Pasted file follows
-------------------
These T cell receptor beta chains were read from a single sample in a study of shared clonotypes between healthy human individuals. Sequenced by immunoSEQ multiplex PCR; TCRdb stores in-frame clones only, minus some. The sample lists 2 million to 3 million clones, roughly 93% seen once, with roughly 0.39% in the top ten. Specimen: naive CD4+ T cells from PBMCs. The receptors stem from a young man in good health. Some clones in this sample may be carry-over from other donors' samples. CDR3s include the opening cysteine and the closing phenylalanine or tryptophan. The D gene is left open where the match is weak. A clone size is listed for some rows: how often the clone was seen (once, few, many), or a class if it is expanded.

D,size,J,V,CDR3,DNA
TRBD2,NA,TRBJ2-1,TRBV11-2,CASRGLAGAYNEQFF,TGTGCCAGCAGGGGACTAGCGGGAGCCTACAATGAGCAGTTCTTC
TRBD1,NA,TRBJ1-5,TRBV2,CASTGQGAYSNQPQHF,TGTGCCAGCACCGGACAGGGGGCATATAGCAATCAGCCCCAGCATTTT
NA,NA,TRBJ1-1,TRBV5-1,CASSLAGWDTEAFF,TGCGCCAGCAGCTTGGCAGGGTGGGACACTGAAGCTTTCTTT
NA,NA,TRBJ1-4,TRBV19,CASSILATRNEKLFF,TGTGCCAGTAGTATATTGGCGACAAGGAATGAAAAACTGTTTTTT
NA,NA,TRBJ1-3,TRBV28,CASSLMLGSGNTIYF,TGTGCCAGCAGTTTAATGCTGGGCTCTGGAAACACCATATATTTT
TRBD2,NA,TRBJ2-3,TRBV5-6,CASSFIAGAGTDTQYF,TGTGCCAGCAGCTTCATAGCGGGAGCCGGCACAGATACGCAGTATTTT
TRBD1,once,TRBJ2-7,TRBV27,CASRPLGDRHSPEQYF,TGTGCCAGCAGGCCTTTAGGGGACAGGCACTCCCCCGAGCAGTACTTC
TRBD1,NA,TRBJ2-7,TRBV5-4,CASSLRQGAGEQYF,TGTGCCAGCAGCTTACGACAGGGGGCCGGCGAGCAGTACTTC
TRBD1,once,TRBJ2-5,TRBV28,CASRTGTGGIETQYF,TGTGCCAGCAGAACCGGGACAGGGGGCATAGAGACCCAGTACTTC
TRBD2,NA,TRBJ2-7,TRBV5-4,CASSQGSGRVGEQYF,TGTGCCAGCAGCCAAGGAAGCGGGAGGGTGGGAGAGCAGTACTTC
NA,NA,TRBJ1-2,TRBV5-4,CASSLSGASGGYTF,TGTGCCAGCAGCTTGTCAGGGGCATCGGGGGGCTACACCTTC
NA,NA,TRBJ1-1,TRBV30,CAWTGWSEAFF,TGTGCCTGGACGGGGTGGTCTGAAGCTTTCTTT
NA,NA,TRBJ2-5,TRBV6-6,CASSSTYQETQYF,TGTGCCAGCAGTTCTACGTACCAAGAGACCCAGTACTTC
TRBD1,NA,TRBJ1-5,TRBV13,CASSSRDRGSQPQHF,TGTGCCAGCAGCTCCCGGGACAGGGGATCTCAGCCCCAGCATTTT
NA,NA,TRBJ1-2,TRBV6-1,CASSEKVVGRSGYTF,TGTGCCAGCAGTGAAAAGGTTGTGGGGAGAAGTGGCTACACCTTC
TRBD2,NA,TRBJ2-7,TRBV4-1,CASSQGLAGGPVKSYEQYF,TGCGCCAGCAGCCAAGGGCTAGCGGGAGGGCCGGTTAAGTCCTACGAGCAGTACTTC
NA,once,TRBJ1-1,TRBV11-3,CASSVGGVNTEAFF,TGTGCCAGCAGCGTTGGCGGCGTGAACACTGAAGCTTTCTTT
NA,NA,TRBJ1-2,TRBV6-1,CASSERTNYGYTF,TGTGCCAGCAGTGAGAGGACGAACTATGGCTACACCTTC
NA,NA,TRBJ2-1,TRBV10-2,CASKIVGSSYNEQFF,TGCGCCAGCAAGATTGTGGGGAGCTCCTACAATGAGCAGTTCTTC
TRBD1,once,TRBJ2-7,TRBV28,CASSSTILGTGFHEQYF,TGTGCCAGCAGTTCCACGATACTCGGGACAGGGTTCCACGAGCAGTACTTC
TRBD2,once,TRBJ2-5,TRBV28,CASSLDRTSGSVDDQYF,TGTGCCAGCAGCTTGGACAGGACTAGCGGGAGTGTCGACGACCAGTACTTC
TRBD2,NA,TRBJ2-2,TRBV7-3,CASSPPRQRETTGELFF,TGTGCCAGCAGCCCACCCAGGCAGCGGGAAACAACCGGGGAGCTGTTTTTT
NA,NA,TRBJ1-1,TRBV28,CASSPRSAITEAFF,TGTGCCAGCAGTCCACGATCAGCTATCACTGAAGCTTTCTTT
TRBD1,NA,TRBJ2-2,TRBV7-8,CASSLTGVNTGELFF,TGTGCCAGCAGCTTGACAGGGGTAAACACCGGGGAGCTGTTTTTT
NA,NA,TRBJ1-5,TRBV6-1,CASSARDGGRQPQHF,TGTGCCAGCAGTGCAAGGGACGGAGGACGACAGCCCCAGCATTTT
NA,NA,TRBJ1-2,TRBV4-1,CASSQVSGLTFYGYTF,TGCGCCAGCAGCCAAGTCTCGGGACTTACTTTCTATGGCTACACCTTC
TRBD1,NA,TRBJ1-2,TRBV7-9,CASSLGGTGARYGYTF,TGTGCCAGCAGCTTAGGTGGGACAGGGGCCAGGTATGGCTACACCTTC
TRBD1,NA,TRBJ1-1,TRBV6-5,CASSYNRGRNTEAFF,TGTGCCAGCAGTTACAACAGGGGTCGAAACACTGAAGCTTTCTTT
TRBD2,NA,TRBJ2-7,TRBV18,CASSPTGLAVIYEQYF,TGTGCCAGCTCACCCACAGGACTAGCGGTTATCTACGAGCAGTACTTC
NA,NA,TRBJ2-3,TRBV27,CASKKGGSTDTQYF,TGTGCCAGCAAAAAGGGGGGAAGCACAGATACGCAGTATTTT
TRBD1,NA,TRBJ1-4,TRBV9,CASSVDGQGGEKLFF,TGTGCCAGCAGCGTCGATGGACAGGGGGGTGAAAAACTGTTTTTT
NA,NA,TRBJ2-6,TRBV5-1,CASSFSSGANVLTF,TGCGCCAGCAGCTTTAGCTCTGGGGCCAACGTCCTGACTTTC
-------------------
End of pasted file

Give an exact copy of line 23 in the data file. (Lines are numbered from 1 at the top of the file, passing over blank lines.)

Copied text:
TRBD2,once,TRBJ2-5,TRBV28,CASSLDRTSGSVDDQYF,TGTGCCAGCAGCTTGGACAGGACTAGCGGGAGTGTCGACGACCAGTACTTC